Give up on that riddle? Well, you’re right in thinking there’s not a lot in common between them. All life is connected, however, some is just further apart on the evolutionary bush than others. One is an animal, one is a plant. A lot of evolution and an endosymbiont (the chloroplast plants have that animals … More How is a Naked Mole Rat Like a Plant?
This is a guest post by Kimberly McCoy. If you’ve ever seen a tree trunk frothing like a dog with rabies, don’t worry, it won’t bite. I recently came across a tree that had a white, bubbling liquid oozing slowly from its bark, and no idea what it was. I saw these two oozing river … More Odd Oozing From The Trees
One of the hats I’m wearing these days is as the resources editor for The Annals of Botany. As part of that, for Fascination of Plants Day (FoPD), we are launching Botany Live (#BotanyLive), a global event to celebrate plants starting May 18 and going through the weekend. Live broadcasts of plant scientists talking about plants for … More Botany Live
The professor that got me into plant biology, taught me plant physiology, and in a many ways helped me develop my technical writing ability is retiring this year. Gary Tallman, PhD is retiring from being the Taul Watanabe endowed Professor of Biology at Willamette University in Salem, OR, but has had a long career in … More Guard Cells Tolerating Heat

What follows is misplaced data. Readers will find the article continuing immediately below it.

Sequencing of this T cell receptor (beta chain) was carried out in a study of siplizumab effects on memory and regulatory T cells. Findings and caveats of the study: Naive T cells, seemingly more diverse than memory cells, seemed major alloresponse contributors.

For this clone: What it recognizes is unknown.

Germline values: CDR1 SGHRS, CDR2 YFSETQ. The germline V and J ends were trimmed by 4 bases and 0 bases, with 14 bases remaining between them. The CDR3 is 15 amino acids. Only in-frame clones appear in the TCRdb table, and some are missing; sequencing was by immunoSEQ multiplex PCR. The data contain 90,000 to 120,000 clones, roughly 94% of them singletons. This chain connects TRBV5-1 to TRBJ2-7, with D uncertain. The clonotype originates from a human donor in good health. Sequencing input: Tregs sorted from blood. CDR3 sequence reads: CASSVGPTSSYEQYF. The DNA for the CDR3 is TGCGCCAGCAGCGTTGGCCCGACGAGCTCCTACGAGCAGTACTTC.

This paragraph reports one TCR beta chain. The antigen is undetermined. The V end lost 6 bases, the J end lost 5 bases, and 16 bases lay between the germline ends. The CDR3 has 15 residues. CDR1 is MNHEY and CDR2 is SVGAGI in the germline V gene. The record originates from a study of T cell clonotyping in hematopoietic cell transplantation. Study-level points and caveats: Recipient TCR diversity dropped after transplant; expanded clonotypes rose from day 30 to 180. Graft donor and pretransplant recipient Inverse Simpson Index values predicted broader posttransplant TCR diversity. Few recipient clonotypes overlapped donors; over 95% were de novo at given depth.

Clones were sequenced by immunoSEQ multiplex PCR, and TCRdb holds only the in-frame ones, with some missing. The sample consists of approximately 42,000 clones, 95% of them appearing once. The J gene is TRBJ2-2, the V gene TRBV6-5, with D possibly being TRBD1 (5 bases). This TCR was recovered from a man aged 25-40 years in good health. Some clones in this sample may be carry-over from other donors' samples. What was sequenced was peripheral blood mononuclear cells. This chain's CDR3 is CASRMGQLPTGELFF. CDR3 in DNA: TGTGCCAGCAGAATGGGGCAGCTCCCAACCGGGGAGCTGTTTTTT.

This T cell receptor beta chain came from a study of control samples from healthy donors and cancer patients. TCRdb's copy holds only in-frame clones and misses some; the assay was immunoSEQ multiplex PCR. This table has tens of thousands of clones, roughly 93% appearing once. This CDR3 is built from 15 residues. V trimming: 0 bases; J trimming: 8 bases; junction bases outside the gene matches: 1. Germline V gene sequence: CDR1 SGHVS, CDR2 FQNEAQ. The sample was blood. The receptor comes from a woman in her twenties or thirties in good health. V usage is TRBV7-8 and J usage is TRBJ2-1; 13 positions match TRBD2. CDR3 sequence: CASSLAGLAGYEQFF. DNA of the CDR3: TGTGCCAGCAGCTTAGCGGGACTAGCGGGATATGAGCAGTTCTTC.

A New Phase Two years ago I planted the seed that grew into what this blog has become today. It’s gone better than I thought and has provided opportunities to write for other blogs, a society magazine, and been an integral part of my growth as a science writer, and re-awoken my love of science … More Changes at The Quiet Branches.
This is a guest post about a new plant science community resource by Erin Sparks, Guillaume Lobet, Larry York and Frédéric Bouché It is midnight on a cold winter evening and you are scheduled to give a seminar at 8 am the next morning. All you are missing to complete your presentation is one last … More A community repository of plant illustrations
This is a guest post by Arif Ashraf. Arif Ashraf is PhD student at Iwate University, Japan and Graduate Student Ambassador of ASPB. His research interest is understanding the hormonal interplay in primary root development of Arabidopsis. He blogs about plant science at http://www.aribidopsis.blogspot.com Lost Tomato Flavor Tomatoes show up in a lot of our … More Lost Tomato Flavors Regained.